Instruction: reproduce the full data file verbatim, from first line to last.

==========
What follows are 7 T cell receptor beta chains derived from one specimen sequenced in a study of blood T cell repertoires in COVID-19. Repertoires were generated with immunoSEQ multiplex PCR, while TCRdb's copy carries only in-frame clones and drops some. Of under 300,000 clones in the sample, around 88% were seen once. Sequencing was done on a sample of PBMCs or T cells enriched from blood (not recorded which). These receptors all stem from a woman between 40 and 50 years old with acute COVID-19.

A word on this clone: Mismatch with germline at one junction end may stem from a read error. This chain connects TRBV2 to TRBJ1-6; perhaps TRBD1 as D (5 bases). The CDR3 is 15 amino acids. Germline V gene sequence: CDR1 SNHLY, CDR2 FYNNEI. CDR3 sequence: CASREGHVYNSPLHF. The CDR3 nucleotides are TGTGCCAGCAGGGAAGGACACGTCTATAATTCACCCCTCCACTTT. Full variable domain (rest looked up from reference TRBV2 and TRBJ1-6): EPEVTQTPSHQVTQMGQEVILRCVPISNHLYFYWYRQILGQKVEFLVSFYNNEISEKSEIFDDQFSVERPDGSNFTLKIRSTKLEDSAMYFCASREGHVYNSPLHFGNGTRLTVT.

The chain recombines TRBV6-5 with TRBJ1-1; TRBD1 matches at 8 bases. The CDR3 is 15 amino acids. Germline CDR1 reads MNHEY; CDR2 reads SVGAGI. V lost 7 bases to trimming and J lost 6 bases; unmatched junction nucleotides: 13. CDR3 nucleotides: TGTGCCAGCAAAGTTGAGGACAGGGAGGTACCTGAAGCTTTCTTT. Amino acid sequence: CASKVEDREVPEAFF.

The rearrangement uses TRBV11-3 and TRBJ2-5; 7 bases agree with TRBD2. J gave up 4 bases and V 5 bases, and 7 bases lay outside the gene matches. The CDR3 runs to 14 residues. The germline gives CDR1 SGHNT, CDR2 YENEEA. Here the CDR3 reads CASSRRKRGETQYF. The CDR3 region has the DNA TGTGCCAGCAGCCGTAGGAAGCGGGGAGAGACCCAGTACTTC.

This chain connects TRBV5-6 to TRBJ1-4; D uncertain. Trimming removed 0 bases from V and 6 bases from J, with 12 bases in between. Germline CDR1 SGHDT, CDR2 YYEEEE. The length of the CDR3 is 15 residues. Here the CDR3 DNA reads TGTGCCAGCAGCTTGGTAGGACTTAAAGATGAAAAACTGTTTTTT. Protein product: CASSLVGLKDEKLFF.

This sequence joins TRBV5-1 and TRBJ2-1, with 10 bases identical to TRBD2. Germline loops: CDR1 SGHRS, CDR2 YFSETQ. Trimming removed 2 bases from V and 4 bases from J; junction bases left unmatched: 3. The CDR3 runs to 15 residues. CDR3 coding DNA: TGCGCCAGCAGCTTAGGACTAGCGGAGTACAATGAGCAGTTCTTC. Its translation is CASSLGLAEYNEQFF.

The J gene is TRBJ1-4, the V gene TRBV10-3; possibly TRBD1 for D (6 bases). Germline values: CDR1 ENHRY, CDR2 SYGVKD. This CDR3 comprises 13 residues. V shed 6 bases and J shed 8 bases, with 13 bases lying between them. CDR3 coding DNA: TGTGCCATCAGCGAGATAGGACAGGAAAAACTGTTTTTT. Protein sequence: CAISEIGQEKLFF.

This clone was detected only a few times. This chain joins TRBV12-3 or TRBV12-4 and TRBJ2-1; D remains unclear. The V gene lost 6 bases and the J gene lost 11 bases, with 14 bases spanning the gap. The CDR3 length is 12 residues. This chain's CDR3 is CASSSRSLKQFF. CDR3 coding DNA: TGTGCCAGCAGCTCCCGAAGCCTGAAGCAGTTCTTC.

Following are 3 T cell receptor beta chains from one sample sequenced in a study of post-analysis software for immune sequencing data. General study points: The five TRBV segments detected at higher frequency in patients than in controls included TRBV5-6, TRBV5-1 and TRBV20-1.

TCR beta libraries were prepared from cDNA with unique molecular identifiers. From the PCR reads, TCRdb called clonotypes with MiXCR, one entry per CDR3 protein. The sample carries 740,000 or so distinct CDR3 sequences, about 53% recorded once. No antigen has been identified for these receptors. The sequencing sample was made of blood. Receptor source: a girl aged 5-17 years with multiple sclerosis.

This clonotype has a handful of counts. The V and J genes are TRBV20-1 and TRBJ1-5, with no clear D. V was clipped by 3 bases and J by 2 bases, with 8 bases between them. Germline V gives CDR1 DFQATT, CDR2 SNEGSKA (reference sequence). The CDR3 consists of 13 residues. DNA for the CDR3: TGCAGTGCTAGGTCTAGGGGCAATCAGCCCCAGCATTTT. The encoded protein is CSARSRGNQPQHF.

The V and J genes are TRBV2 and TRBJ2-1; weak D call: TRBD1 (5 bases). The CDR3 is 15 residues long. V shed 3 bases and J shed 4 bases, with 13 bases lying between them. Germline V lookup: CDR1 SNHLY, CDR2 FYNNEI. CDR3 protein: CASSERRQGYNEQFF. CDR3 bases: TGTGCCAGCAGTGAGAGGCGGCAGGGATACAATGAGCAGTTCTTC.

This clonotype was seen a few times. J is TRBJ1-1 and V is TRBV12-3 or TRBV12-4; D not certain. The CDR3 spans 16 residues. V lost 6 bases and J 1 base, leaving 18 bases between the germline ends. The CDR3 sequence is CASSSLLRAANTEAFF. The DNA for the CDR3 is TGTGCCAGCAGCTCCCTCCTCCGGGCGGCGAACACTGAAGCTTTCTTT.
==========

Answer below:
What follows are 7 T cell receptor beta chains derived from one specimen sequenced in a study of blood T cell repertoires in COVID-19. Repertoires were generated with immunoSEQ multiplex PCR, while TCRdb's copy carries only in-frame clones and drops some. Of under 300,000 clones in the sample, around 88% were seen once. Sequencing was done on a sample of PBMCs or T cells enriched from blood (not recorded which). These receptors all stem from a woman between 40 and 50 years old with acute COVID-19.

A word on this clone: Mismatch with germline at one junction end may stem from a read error. This chain connects TRBV2 to TRBJ1-6; perhaps TRBD1 as D (5 bases). The CDR3 is 15 amino acids. Germline V gene sequence: CDR1 SNHLY, CDR2 FYNNEI. CDR3 sequence: CASREGHVYNSPLHF. The CDR3 nucleotides are TGTGCCAGCAGGGAAGGACACGTCTATAATTCACCCCTCCACTTT. Full variable domain (rest looked up from reference TRBV2 and TRBJ1-6): EPEVTQTPSHQVTQMGQEVILRCVPISNHLYFYWYRQILGQKVEFLVSFYNNEISEKSEIFDDQFSVERPDGSNFTLKIRSTKLEDSAMYFCASREGHVYNSPLHFGNGTRLTVT.

The chain recombines TRBV6-5 with TRBJ1-1; TRBD1 matches at 8 bases. The CDR3 is 15 amino acids. Germline CDR1 reads MNHEY; CDR2 reads SVGAGI. V lost 7 bases to trimming and J lost 6 bases; unmatched junction nucleotides: 13. CDR3 nucleotides: TGTGCCAGCAAAGTTGAGGACAGGGAGGTACCTGAAGCTTTCTTT. Amino acid sequence: CASKVEDREVPEAFF.

The rearrangement uses TRBV11-3 and TRBJ2-5; 7 bases agree with TRBD2. J gave up 4 bases and V 5 bases, and 7 bases lay outside the gene matches. The CDR3 runs to 14 residues. The germline gives CDR1 SGHNT, CDR2 YENEEA. Here the CDR3 reads CASSRRKRGETQYF. The CDR3 region has the DNA TGTGCCAGCAGCCGTAGGAAGCGGGGAGAGACCCAGTACTTC.

This chain connects TRBV5-6 to TRBJ1-4; D uncertain. Trimming removed 0 bases from V and 6 bases from J, with 12 bases in between. Germline CDR1 SGHDT, CDR2 YYEEEE. The length of the CDR3 is 15 residues. Here the CDR3 DNA reads TGTGCCAGCAGCTTGGTAGGACTTAAAGATGAAAAACTGTTTTTT. Protein product: CASSLVGLKDEKLFF.

This sequence joins TRBV5-1 and TRBJ2-1, with 10 bases identical to TRBD2. Germline loops: CDR1 SGHRS, CDR2 YFSETQ. Trimming removed 2 bases from V and 4 bases from J; junction bases left unmatched: 3. The CDR3 runs to 15 residues. CDR3 coding DNA: TGCGCCAGCAGCTTAGGACTAGCGGAGTACAATGAGCAGTTCTTC. Its translation is CASSLGLAEYNEQFF.

The J gene is TRBJ1-4, the V gene TRBV10-3; possibly TRBD1 for D (6 bases). Germline values: CDR1 ENHRY, CDR2 SYGVKD. This CDR3 comprises 13 residues. V shed 6 bases and J shed 8 bases, with 13 bases lying between them. CDR3 coding DNA: TGTGCCATCAGCGAGATAGGACAGGAAAAACTGTTTTTT. Protein sequence: CAISEIGQEKLFF.

This clone was detected only a few times. This chain joins TRBV12-3 or TRBV12-4 and TRBJ2-1; D remains unclear. The V gene lost 6 bases and the J gene lost 11 bases, with 14 bases spanning the gap. The CDR3 length is 12 residues. This chain's CDR3 is CASSSRSLKQFF. CDR3 coding DNA: TGTGCCAGCAGCTCCCGAAGCCTGAAGCAGTTCTTC.

Following are 3 T cell receptor beta chains from one sample sequenced in a study of post-analysis software for immune sequencing data. General study points: The five TRBV segments detected at higher frequency in patients than in controls included TRBV5-6, TRBV5-1 and TRBV20-1.

TCR beta libraries were prepared from cDNA with unique molecular identifiers. From the PCR reads, TCRdb called clonotypes with MiXCR, one entry per CDR3 protein. The sample carries 740,000 or so distinct CDR3 sequences, about 53% recorded once. No antigen has been identified for these receptors. The sequencing sample was made of blood. Receptor source: a girl aged 5-17 years with multiple sclerosis.

This clonotype has a handful of counts. The V and J genes are TRBV20-1 and TRBJ1-5, with no clear D. V was clipped by 3 bases and J by 2 bases, with 8 bases between them. Germline V gives CDR1 DFQATT, CDR2 SNEGSKA (reference sequence). The CDR3 consists of 13 residues. DNA for the CDR3: TGCAGTGCTAGGTCTAGGGGCAATCAGCCCCAGCATTTT. The encoded protein is CSARSRGNQPQHF.

The V and J genes are TRBV2 and TRBJ2-1; weak D call: TRBD1 (5 bases). The CDR3 is 15 residues long. V shed 3 bases and J shed 4 bases, with 13 bases lying between them. Germline V lookup: CDR1 SNHLY, CDR2 FYNNEI. CDR3 protein: CASSERRQGYNEQFF. CDR3 bases: TGTGCCAGCAGTGAGAGGCGGCAGGGATACAATGAGCAGTTCTTC.

This clonotype was seen a few times. J is TRBJ1-1 and V is TRBV12-3 or TRBV12-4; D not certain. The CDR3 spans 16 residues. V lost 6 bases and J 1 base, leaving 18 bases between the germline ends. The CDR3 sequence is CASSSLLRAANTEAFF. The DNA for the CDR3 is TGTGCCAGCAGCTCCCTCCTCCGGGCGGCGAACACTGAAGCTTTCTTT.